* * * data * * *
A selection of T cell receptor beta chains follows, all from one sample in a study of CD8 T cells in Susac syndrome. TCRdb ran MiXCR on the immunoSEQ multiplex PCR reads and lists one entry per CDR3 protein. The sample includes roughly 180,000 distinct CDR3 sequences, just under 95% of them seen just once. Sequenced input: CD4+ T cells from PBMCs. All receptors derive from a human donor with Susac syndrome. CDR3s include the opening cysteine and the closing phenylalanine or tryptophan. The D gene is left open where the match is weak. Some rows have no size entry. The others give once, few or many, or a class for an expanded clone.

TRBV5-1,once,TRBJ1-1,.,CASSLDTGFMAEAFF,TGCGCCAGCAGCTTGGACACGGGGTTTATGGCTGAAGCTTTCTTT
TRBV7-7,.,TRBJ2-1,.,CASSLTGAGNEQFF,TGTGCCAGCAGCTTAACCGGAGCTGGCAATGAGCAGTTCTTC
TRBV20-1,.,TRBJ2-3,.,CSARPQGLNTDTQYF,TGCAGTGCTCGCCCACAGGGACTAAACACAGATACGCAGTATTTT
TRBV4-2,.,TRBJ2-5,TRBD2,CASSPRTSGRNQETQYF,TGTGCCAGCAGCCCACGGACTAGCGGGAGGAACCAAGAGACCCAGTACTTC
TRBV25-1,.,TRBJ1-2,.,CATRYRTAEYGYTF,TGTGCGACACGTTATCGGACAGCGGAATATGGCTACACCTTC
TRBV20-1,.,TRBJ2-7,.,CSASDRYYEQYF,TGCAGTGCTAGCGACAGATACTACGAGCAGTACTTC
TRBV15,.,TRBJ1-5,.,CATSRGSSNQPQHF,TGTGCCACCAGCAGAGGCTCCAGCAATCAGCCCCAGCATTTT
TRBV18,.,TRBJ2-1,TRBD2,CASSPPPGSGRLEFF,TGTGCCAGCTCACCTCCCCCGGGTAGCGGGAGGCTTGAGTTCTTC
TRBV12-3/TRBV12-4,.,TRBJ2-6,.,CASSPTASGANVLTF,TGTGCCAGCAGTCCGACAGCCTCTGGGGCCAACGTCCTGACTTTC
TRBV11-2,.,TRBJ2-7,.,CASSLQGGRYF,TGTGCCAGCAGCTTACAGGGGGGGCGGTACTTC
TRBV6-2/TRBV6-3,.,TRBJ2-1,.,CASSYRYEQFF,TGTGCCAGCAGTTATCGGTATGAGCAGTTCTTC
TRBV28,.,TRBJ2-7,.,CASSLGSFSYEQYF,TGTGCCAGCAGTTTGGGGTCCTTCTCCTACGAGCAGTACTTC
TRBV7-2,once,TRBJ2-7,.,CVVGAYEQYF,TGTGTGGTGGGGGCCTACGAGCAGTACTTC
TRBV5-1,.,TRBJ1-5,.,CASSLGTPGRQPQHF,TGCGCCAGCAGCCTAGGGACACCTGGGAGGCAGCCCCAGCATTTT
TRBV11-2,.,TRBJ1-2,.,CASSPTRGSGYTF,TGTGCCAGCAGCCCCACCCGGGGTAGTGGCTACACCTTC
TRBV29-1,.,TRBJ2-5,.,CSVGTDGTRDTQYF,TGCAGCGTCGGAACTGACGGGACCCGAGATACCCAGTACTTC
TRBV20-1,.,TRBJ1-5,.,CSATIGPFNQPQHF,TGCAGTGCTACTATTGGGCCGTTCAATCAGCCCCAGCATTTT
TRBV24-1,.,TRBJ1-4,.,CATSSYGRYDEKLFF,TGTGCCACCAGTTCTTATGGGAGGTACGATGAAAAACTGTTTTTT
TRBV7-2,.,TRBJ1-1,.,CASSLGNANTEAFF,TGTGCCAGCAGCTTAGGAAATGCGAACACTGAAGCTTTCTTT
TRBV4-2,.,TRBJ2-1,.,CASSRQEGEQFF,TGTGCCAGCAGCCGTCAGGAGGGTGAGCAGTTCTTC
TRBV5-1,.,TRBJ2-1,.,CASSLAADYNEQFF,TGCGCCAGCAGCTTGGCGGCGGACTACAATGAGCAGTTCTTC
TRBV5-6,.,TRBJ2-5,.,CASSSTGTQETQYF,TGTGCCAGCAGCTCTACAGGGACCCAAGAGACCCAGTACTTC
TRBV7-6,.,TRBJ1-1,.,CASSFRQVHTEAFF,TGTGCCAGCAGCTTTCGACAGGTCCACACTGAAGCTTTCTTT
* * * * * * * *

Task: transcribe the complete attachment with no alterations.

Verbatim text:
A selection of T cell receptor beta chains follows, all from one sample in a study of CD8 T cells in Susac syndrome. TCRdb ran MiXCR on the immunoSEQ multiplex PCR reads and lists one entry per CDR3 protein. The sample includes roughly 180,000 distinct CDR3 sequences, just under 95% of them seen just once. Sequenced input: CD4+ T cells from PBMCs. All receptors derive from a human donor with Susac syndrome. CDR3s include the opening cysteine and the closing phenylalanine or tryptophan. The D gene is left open where the match is weak. Some rows have no size entry. The others give once, few or many, or a class for an expanded clone.

TRBV5-1,once,TRBJ1-1,.,CASSLDTGFMAEAFF,TGCGCCAGCAGCTTGGACACGGGGTTTATGGCTGAAGCTTTCTTT
TRBV7-7,.,TRBJ2-1,.,CASSLTGAGNEQFF,TGTGCCAGCAGCTTAACCGGAGCTGGCAATGAGCAGTTCTTC
TRBV20-1,.,TRBJ2-3,.,CSARPQGLNTDTQYF,TGCAGTGCTCGCCCACAGGGACTAAACACAGATACGCAGTATTTT
TRBV4-2,.,TRBJ2-5,TRBD2,CASSPRTSGRNQETQYF,TGTGCCAGCAGCCCACGGACTAGCGGGAGGAACCAAGAGACCCAGTACTTC
TRBV25-1,.,TRBJ1-2,.,CATRYRTAEYGYTF,TGTGCGACACGTTATCGGACAGCGGAATATGGCTACACCTTC
TRBV20-1,.,TRBJ2-7,.,CSASDRYYEQYF,TGCAGTGCTAGCGACAGATACTACGAGCAGTACTTC
TRBV15,.,TRBJ1-5,.,CATSRGSSNQPQHF,TGTGCCACCAGCAGAGGCTCCAGCAATCAGCCCCAGCATTTT
TRBV18,.,TRBJ2-1,TRBD2,CASSPPPGSGRLEFF,TGTGCCAGCTCACCTCCCCCGGGTAGCGGGAGGCTTGAGTTCTTC
TRBV12-3/TRBV12-4,.,TRBJ2-6,.,CASSPTASGANVLTF,TGTGCCAGCAGTCCGACAGCCTCTGGGGCCAACGTCCTGACTTTC
TRBV11-2,.,TRBJ2-7,.,CASSLQGGRYF,TGTGCCAGCAGCTTACAGGGGGGGCGGTACTTC
TRBV6-2/TRBV6-3,.,TRBJ2-1,.,CASSYRYEQFF,TGTGCCAGCAGTTATCGGTATGAGCAGTTCTTC
TRBV28,.,TRBJ2-7,.,CASSLGSFSYEQYF,TGTGCCAGCAGTTTGGGGTCCTTCTCCTACGAGCAGTACTTC
TRBV7-2,once,TRBJ2-7,.,CVVGAYEQYF,TGTGTGGTGGGGGCCTACGAGCAGTACTTC
TRBV5-1,.,TRBJ1-5,.,CASSLGTPGRQPQHF,TGCGCCAGCAGCCTAGGGACACCTGGGAGGCAGCCCCAGCATTTT
TRBV11-2,.,TRBJ1-2,.,CASSPTRGSGYTF,TGTGCCAGCAGCCCCACCCGGGGTAGTGGCTACACCTTC
TRBV29-1,.,TRBJ2-5,.,CSVGTDGTRDTQYF,TGCAGCGTCGGAACTGACGGGACCCGAGATACCCAGTACTTC
TRBV20-1,.,TRBJ1-5,.,CSATIGPFNQPQHF,TGCAGTGCTACTATTGGGCCGTTCAATCAGCCCCAGCATTTT
TRBV24-1,.,TRBJ1-4,.,CATSSYGRYDEKLFF,TGTGCCACCAGTTCTTATGGGAGGTACGATGAAAAACTGTTTTTT
TRBV7-2,.,TRBJ1-1,.,CASSLGNANTEAFF,TGTGCCAGCAGCTTAGGAAATGCGAACACTGAAGCTTTCTTT
TRBV4-2,.,TRBJ2-1,.,CASSRQEGEQFF,TGTGCCAGCAGCCGTCAGGAGGGTGAGCAGTTCTTC
TRBV5-1,.,TRBJ2-1,.,CASSLAADYNEQFF,TGCGCCAGCAGCTTGGCGGCGGACTACAATGAGCAGTTCTTC
TRBV5-6,.,TRBJ2-5,.,CASSSTGTQETQYF,TGTGCCAGCAGCTCTACAGGGACCCAAGAGACCCAGTACTTC
TRBV7-6,.,TRBJ1-1,.,CASSFRQVHTEAFF,TGTGCCAGCAGCTTTCGACAGGTCCACACTGAAGCTTTCTTT